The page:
The most recent owners of the 2,900 square foot home first filed a request to demolish not only the home but the attached pool house and structures on July 31. 

The request was then submitted on August 7 and officially approved for a ‘plan check’ by an inspector on September 5.  

The home was last publicly on the market in 2017 and sold for $7.25 million. 

At some point in the last six years, the home once again changed ownership for an undisclosed amount – valued around $8.35 million. 

It’s unclear why the new owner is looking to tear down the home.  

The Department of Building and Safety officially signed off on a ‘plan check’ on September 5, the first stage of the demolition process. 

The home was originally built in 1929 and has four bedrooms, three bathrooms and is located on the end of a quiet cul-de-sac in the upscale Brentwood neighborhood.

It has ‘privacy, tranquility, and close proximity’ to San Vicente restaurants and shops, according to a former Zillow listing. 

‘A truly remarkable property that is steeped in Hollywood glamour,’ the listing states.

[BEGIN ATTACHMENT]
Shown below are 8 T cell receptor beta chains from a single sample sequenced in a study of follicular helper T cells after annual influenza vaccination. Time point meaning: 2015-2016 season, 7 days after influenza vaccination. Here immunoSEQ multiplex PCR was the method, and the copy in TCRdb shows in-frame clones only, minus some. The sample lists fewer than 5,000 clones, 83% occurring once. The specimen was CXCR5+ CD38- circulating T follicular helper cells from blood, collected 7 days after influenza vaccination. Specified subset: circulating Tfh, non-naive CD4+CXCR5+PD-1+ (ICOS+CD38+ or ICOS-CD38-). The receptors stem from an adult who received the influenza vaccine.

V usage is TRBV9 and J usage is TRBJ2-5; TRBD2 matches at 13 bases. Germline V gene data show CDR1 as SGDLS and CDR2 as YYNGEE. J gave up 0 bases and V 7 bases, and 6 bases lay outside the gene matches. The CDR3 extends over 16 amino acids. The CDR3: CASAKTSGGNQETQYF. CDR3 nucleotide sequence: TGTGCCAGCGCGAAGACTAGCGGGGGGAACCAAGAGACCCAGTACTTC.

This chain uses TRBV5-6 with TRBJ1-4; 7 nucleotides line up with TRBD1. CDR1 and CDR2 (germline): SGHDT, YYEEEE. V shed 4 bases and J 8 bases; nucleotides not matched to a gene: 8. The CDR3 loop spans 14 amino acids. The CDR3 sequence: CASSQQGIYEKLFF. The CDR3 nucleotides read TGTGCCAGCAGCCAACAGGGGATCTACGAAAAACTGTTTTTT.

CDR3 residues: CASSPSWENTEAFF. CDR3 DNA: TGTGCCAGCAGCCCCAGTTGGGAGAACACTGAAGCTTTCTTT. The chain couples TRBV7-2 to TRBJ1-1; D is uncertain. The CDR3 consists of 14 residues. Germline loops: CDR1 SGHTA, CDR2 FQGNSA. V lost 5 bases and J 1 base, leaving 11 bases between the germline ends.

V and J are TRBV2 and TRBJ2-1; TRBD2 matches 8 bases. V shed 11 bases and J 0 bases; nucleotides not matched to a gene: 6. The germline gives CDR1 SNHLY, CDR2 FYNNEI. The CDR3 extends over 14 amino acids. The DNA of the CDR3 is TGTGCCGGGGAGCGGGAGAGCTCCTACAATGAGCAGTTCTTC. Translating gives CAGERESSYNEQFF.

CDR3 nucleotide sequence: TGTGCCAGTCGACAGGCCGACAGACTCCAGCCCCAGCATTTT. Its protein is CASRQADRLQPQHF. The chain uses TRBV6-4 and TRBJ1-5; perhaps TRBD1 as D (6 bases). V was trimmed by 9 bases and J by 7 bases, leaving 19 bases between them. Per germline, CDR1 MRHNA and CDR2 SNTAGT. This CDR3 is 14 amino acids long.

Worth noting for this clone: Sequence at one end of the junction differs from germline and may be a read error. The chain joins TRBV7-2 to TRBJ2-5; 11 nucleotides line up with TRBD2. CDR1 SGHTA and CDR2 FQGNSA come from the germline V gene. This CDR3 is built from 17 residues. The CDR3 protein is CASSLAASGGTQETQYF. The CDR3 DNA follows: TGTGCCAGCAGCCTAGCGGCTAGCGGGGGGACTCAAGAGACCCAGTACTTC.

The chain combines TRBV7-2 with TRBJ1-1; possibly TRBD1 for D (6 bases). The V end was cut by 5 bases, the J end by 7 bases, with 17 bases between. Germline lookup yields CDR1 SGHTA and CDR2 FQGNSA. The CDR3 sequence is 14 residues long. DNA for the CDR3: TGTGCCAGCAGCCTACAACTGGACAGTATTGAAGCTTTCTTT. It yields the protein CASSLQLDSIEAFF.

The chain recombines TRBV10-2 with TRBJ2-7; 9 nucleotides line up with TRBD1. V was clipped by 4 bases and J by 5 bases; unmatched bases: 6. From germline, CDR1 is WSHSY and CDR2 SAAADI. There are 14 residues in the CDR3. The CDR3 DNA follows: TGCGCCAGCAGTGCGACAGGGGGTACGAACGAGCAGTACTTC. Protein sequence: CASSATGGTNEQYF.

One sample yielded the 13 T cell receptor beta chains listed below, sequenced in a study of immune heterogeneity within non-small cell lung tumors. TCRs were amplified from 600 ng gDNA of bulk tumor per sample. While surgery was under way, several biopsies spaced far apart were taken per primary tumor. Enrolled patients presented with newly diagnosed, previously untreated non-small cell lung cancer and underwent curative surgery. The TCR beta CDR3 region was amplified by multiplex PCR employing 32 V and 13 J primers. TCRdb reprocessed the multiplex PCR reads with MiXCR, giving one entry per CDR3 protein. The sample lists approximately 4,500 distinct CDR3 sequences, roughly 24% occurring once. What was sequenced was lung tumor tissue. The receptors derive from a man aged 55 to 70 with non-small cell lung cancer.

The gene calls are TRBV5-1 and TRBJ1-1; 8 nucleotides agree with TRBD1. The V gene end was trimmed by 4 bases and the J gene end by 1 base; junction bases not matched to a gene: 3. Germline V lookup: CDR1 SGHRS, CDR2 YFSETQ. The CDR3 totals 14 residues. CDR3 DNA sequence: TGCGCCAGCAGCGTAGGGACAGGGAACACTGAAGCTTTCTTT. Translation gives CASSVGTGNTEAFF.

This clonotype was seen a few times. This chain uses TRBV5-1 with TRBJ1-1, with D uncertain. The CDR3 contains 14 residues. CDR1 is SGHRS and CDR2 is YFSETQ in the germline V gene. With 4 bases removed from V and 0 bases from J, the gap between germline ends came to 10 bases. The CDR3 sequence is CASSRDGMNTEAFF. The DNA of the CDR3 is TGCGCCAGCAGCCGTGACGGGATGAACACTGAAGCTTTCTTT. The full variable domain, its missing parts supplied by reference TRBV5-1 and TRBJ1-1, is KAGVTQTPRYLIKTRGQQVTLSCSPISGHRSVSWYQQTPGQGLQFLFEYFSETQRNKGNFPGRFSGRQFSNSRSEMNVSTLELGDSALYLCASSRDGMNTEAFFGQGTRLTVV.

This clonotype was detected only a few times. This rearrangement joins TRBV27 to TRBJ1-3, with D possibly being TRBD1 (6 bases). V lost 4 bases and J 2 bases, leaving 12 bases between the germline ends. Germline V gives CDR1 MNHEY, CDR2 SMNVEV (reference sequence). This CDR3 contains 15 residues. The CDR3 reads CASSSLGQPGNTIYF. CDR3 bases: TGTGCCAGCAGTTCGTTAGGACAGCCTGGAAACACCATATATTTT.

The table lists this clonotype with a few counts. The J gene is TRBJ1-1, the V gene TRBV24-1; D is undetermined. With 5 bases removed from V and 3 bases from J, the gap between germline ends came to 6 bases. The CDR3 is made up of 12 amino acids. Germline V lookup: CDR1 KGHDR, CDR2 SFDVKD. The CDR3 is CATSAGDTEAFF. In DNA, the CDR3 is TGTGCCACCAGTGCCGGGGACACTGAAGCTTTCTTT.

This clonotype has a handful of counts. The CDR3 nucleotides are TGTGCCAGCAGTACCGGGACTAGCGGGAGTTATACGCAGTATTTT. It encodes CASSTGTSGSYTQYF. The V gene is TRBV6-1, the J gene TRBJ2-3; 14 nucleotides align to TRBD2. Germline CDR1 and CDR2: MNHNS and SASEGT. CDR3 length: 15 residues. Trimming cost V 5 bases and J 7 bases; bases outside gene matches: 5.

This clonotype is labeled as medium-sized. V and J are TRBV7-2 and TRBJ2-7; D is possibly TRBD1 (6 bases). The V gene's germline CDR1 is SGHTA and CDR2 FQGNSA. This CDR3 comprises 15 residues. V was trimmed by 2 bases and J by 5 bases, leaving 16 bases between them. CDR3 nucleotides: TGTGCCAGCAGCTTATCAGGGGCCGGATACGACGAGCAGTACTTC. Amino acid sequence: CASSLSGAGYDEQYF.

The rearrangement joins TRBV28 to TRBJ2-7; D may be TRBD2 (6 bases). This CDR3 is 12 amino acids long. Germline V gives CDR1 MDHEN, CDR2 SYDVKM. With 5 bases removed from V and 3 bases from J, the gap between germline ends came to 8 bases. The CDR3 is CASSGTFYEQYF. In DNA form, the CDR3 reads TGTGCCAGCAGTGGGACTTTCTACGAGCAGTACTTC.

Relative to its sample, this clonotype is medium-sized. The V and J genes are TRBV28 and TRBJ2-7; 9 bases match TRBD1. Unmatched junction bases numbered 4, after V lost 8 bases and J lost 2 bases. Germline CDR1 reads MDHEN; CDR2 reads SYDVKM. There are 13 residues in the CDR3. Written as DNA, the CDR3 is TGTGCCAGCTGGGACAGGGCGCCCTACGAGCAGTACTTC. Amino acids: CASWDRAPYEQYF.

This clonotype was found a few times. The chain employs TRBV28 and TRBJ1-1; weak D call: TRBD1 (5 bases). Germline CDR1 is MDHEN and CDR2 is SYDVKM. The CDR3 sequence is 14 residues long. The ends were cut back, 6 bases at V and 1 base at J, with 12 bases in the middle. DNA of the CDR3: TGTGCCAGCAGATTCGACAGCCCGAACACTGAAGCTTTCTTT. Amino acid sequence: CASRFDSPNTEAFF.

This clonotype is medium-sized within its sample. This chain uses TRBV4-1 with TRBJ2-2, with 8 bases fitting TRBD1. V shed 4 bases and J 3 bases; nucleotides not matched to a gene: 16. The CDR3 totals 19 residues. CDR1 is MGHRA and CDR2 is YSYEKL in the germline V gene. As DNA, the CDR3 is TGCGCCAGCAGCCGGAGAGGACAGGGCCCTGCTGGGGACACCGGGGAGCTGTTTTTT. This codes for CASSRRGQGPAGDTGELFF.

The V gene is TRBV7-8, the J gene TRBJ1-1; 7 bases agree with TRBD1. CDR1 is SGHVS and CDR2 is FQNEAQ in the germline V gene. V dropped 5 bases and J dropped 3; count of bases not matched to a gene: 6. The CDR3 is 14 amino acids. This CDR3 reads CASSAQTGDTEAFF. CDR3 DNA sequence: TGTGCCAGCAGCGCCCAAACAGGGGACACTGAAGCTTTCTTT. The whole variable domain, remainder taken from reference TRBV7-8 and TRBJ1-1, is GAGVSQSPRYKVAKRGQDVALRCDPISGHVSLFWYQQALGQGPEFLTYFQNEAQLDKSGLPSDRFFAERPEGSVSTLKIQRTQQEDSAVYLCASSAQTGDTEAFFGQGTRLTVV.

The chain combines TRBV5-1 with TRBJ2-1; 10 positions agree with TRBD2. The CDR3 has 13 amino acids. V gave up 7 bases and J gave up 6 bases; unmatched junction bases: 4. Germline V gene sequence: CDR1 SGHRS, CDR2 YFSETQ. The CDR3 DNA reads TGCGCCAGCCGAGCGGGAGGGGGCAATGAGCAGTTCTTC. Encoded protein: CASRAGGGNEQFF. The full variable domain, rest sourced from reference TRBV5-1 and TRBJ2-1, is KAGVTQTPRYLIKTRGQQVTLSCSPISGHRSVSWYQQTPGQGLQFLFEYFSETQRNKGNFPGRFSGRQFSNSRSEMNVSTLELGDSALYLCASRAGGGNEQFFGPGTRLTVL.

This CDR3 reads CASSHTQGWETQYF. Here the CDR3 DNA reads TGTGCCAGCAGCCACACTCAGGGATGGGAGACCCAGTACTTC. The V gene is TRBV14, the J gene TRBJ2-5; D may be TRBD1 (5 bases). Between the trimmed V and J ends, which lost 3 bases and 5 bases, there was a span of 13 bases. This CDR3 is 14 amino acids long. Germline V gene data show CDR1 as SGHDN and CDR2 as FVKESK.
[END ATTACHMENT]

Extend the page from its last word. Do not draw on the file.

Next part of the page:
Additionally, the home boasts beamed ceilings, terra cotta tile floors, casement windows and a large grassy yard, pool, and citrus orchard. 

An oddly fitting message on the home’s front door reads ‘Cursum Perficio,’ a Latin inscription which translates to ‘My Journey Ends Here.’

The kitchen inside the $8.35 million home once owned by Marilyn Monroe

The kitchen inside the $8.35 million home once owned by Marilyn Monroe

The home boasts beamed ceilings, terra cotta tile floors, and casement windows

The home boasts beamed ceilings, terra cotta tile floors, and casement windows

Natural light pours into one room of the 2,900 square foot property where Monroe died

Natural light pours into one room of the 2,900 square foot property where Monroe died 

Monroe purchased the home in February 1962 for $77,500

Monroe purchased the home in February 1962 for $77,500 

The property (in color) is a 2,900 square foot Hacienda-style estate built in 1929

The property (in color) is a 2,900 square foot Hacienda-style estate built in 1929 

In the backyard, the home has a large grassy yard, pool, and citrus orchard

In the backyard, the home has a large grassy yard, pool, and citrus orchard

A police officer stands in the backyard of the Brentwood home on the day of Monroe's death

A police officer stands in the backyard of the Brentwood home on the day of Monroe’s death